The only time I get anywhere near a fire is when I help the interior guys change air tanks. The tanks, worn on a back rack and good for no more than 20 minutes, are too cumbersome to remove and replace without help. The fireman stands passively, catching a short break, while we snap open a catch and twist, and twist, and twist, a little black knob to disconnect the air hose. Then we pop a spring release. Off with the empty tank; on with the new; reverse the process. Twisting that little knob takes forever. Done regularly, it makes for a strong wrist.
Ask a veteran, What did you do in the war?, and he can tell you that, but little more. Thousands may have perished — all he knows is what he sees in front of his foxhole. More than once I chafe at being distant from the real action at a fire. But that’s how it is with any great cause. For every top dog in the spotlight, thousands of other citizens serve humbly, their gift to their larger community.
What I mainly remember at one remove on that tragic evening when an old man died was the cold, the bitter cold, and the biting wind. Atten o’clock, it was about eleven degrees. A north wind, 20 miles an hour, give or take, was gusting from Great Peconic Bay a couple of miles away, importing the chill all the way from arctic Canada.
Don Fanning, Dave Squirrell and I held that intersection for about an hour and a half. We halted traffic as the pumpers and trucks raced upNorth Seaand wheeled west up Hillcrest. We closed off Hillcrest with barricades and cones. Now, as we stand shivering, our burden has waned to waving gawkers on past and occasionally opening the barricades for some official vehicle to pass in or out.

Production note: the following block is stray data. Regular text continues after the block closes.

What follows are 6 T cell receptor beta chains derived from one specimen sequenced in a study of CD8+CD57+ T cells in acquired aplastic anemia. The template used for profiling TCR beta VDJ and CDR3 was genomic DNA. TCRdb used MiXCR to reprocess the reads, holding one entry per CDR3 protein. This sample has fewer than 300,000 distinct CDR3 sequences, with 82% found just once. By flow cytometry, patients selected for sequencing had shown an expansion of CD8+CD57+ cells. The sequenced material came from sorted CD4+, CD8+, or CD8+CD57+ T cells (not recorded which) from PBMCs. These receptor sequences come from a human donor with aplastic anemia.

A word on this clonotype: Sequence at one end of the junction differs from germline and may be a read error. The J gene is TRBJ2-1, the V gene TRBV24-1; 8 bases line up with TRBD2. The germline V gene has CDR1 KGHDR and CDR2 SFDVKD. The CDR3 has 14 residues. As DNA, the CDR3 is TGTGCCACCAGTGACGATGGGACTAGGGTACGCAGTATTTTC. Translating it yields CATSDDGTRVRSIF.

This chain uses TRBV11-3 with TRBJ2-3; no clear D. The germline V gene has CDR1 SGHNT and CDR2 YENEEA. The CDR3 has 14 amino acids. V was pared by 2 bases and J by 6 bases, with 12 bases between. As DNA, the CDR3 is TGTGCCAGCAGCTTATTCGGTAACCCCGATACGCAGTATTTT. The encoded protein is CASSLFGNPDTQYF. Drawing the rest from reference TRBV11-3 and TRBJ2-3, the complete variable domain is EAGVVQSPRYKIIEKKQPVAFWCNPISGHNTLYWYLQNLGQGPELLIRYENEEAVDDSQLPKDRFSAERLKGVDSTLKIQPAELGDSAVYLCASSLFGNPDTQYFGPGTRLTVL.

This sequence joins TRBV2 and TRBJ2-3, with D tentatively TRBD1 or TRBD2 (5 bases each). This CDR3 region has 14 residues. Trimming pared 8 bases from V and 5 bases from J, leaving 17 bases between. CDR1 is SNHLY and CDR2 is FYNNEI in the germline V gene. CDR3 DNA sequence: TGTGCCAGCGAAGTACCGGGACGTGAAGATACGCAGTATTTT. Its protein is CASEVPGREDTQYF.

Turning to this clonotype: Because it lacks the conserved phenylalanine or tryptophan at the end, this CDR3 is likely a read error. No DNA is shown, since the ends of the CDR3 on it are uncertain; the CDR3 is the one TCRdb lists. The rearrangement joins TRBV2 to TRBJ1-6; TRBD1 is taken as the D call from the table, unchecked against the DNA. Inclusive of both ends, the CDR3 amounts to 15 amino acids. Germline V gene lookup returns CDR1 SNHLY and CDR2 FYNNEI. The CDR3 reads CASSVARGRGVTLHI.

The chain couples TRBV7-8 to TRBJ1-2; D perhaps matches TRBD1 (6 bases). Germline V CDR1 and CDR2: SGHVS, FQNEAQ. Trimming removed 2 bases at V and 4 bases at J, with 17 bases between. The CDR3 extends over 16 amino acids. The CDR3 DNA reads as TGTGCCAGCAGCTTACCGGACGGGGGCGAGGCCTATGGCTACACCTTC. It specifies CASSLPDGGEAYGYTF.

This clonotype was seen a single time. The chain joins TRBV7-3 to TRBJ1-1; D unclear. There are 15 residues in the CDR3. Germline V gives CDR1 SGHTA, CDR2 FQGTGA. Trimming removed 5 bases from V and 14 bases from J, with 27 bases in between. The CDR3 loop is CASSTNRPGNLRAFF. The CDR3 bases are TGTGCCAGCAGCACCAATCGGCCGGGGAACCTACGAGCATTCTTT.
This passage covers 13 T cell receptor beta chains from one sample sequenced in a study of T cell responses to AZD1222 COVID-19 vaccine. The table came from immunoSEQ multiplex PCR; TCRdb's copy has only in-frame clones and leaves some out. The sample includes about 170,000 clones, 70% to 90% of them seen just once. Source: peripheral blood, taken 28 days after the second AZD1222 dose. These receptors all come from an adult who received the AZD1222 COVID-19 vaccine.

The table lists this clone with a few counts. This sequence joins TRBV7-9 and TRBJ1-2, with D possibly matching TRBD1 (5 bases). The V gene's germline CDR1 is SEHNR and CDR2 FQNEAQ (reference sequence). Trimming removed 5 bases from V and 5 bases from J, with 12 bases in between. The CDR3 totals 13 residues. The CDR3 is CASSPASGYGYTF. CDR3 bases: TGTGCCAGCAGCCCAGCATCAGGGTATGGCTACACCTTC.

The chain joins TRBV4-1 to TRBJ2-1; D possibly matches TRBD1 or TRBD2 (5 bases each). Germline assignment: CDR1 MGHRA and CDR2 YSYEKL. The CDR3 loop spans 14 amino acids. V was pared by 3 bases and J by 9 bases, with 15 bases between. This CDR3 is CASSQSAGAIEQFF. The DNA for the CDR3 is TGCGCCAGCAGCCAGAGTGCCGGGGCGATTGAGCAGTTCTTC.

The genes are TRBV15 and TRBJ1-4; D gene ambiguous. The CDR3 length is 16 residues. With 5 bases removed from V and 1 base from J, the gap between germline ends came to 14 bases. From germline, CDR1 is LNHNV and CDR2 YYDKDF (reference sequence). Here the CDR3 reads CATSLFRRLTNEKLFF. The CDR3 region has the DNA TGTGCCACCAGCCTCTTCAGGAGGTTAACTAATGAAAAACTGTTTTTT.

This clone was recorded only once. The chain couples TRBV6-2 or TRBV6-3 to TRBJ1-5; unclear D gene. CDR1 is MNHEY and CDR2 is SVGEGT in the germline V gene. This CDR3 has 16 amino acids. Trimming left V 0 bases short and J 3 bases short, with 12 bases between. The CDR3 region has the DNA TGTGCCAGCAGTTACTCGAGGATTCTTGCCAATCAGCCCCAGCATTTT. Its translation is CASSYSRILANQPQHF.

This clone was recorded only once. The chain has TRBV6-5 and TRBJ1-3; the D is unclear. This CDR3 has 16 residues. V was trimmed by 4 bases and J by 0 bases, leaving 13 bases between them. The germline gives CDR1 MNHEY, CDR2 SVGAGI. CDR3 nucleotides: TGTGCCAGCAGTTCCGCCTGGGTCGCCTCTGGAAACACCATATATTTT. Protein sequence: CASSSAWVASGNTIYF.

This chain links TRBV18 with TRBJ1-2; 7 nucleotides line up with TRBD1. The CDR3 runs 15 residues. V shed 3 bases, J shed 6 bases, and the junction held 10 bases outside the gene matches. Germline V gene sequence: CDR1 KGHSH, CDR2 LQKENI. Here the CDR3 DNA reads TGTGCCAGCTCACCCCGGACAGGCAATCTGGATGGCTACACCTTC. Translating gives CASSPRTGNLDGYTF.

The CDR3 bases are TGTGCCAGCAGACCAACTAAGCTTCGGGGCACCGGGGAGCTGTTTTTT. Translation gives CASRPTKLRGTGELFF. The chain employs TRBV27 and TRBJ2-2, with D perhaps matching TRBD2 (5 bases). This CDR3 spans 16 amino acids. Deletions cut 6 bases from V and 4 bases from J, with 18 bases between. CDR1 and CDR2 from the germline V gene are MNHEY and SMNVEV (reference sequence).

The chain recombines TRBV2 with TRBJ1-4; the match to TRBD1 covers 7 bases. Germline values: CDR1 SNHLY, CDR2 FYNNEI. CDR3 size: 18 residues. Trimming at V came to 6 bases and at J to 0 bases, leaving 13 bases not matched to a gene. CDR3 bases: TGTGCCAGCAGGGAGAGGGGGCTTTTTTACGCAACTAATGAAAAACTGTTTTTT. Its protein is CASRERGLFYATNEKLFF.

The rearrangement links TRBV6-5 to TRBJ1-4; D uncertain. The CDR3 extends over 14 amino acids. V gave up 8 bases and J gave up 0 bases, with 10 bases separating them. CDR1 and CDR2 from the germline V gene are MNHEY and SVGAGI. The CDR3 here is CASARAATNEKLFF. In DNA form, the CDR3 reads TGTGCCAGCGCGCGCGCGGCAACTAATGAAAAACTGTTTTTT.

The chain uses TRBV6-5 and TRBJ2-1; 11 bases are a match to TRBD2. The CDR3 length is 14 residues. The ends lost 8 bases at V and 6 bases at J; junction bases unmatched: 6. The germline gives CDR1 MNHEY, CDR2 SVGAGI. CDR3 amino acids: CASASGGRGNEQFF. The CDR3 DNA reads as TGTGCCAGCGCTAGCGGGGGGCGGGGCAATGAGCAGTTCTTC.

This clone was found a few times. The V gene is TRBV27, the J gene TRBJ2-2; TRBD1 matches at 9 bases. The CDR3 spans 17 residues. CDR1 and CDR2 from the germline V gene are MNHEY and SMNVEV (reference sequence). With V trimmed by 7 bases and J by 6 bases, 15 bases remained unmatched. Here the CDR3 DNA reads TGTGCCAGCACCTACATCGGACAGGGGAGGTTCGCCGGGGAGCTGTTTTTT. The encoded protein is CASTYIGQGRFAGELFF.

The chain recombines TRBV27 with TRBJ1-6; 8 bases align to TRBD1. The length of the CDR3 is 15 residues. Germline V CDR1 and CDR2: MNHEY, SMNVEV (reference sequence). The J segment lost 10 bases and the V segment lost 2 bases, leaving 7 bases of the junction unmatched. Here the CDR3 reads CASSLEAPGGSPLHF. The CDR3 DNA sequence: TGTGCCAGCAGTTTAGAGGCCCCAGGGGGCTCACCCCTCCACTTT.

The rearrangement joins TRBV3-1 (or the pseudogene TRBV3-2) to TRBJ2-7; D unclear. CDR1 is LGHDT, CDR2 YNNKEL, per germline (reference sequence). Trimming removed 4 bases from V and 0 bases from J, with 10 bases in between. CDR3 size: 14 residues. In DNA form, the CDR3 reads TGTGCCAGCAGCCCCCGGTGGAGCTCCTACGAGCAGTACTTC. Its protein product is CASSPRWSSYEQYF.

I am encased in my day-glow lime-green duty jacket with its thick black liner. I never stand stationary, bouncing about like a prizefighter in the ring. As much as I can, I face south alongNorth Sea Road, so the back of my hood takes the brunt of the wind. For all that, I am chilled to the bone. I brought the wrong gloves; my fingers are numb. I can barely hold my flashlight, the heavy-duty model with the lit orange tip, the most visible for directing traffic, day or night. My legs are okay, but my feet are frozen clumps. We’ve had a mild winter, so I am in running shoes on this frigid night in late January. After maybe an hour some Samaritan does a coffee-and-cocoa run to the 7-Eleven a long block away. The cocoa is wonderful. My fingers are so cold, I drop the precious cup after only a sip. The cup blows away, tumbling alongNorth Sea Roadtoward the village.
My lieutenant Jason Korte yells, Fred, take a break – go sit in the truck and get warm. The first two times, I shake my head and grin gamely. What I lack in youth, I will make up in grit. The third time around, I can no longer stand it. The gutter is now slush from all that water run-off; trying to skip over, I dunk one shoe, and it’s soaked. My eyes are tearing. When I reach the truck, my fingers won’t work the door handle. Once inside, I am bliss. The warmth caresses my cheeks; gloves off, my fingers begin to thaw and flex. I breathe easy again. But I am antsy, too antsy to shelter for more than five minutes, then it’s back on the street.
All the next day I am groggy. Only then do I realize what a blow the cold had delivered. That exposure wracked me like a full-body concussion. As it happens, I am up early to take the6:30Jitney toManhattan. On the way to the bus station, something impels me to go see the wound I experienced only from a distance. I veer my Jeep a couple of blocks out of my way and turn up Hillcrest, peering for the remains of all that action. In the pre-dawn darkness, it’s surprisingly hard to locate the right house. I drive past without recognizing a thing. Turning around, I finally pick out the place. The shell of the building still stands, like an empty carton. I see a security SUV in the driveway, nesting back in the shadows. I shiver at the sight of the charred, empty home where fire and smoke stole an old man’s life.